Biometric Continuous Authentication

Authentication usually relies on statical processes like the use of passwords, cards, or any biometric trait of the person. The main aim is to verify the identity of users at the beginning of the delivery of a service or at the entrance of a specific area. Contrasting with this approach, continuous authentication aims at repeating this verification throughout a specific time frame during the delivery of an electronic service or during the presence of a person in a certain area. 

Biometric continuous authentication is a type of continuous authentication that verifies a user identity by using biometric traits or behaviours. Examples include facial images, typing, screen tapping, walking patterns or voice. Applications of biometric continuous authentication can be seen in banking services, identification of stolen mobile devices or authentication on smart home devices.

Positive foreseen impacts on data protection:

  • Improved security: in case of particular high risk within a process operation, this solution can improve the certainty that a subject is duly authorized to access specific data.
  • Improved user experience: authentication is done in a seamless way, without stopping the users’ experience with the service.

Negative foreseen impacts on data protection:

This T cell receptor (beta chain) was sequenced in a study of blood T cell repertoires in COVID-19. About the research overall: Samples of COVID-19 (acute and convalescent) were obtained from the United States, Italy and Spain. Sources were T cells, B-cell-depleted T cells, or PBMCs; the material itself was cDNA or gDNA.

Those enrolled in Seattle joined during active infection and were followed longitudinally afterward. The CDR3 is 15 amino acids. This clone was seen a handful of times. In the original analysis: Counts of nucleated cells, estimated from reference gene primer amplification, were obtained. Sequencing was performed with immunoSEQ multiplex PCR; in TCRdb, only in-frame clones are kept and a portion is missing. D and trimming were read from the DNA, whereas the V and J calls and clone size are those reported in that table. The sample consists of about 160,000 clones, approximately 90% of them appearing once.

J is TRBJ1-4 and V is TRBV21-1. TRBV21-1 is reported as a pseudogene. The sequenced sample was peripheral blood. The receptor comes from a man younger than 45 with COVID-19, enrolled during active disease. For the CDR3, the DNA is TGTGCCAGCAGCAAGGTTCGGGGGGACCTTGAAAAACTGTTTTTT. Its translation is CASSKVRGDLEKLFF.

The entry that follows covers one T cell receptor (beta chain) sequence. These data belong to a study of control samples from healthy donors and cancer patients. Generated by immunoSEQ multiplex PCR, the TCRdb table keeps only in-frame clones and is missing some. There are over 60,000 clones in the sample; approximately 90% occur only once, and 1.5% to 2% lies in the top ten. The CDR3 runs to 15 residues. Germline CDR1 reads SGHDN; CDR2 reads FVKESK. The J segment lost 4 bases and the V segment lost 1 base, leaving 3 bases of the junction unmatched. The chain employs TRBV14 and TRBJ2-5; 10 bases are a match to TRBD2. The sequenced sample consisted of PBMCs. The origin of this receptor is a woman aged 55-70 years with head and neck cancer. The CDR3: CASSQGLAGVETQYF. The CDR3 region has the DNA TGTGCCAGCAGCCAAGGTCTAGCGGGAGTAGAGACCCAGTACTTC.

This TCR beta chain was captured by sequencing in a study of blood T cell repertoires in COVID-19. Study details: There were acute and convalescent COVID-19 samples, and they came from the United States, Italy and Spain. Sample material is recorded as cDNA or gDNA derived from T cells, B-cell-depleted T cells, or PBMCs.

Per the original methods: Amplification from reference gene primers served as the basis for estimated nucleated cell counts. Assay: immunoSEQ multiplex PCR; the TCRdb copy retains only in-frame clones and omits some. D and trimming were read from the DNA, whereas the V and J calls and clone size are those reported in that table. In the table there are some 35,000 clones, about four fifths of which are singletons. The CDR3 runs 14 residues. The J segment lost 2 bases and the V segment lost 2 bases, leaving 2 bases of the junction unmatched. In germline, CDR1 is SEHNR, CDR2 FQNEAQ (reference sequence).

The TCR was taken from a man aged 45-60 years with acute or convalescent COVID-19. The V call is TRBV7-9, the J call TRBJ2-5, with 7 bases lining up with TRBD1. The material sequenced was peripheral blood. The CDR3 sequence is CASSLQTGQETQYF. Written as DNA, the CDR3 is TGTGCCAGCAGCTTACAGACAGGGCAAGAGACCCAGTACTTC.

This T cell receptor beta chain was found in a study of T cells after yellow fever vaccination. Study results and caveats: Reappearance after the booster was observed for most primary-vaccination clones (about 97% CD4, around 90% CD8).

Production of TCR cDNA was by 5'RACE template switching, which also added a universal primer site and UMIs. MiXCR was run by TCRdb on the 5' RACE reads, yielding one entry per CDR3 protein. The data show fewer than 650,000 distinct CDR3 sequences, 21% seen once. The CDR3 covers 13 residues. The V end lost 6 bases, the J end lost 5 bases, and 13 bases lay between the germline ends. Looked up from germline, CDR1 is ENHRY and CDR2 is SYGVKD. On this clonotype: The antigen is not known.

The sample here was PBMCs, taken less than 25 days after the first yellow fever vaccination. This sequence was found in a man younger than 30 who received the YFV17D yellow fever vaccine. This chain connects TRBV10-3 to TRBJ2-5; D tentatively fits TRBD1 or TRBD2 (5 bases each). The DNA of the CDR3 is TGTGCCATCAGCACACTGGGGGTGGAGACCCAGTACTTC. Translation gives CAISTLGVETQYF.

• Risk of repurposing of the users’ biometric data: controllers could use stored biometric data for different purposes, such as unlawful tracking of employees, for disciplinary purposes or creation of profiles.
  • Excessive data collection: depending on the purpose, the amount of data collected (even if not stored) could be excessive, contradicting the principle of data minimization.
  • Risk of chilling effect: users might fear being tracked and profiled while using a system that continuously rely on their biometric feature for continuing the fruition of a service.
  • Lack of transparency and valid legal ground: organisations might not properly inform data subjects on the fact that the captured biometric traits are used for training artificial intelligence algorithms without properly informing the data subjects and without choosing valid legal grounds.
  • Low data accuracy: the adaptability of algorithms to changes of user behaviour - as result of users realising, they are continuously monitored - could lead to accept irregular patterns of behaviour and trigger false positive results in user authentication. Moreover, low accuracy of the involved algorithm could lead to depriving users from accessing a service.
  • Low control of data and high impact of data breaches: users are not able to control when this technology is applied, while a data breach on the stored biometric data can have an important impact, as they are not in the position to change their biometric data.


Further readings:
  • A. Krašovec, D. Pellarini, D. Geneiatakis, G. Baldini, V. Pejović, Not quite yourself today: behaviour-based continuous authentication in IoT Environments, Proc. ACM Interact. Mob. Wearable Ubiquitous Technol, 4, 2020 - 
  • N. Memon, How biometric authentication poses new challenges to our security and privacy, IEEE Signal Processing Magazine, 2017 - 
  • A. E. Ahmed, Continuous Authentication Using Biometrics: Data, Models, and Metrics, IGI Global, 2012
  • K. Niinuma, P. Unsang, A. K. Jain, Soft biometric traits for continuous user authentication, IEEE Transactions on information forensics and security 5, no. 4, 2010 - 


Tech Champion: Konstantina Vemou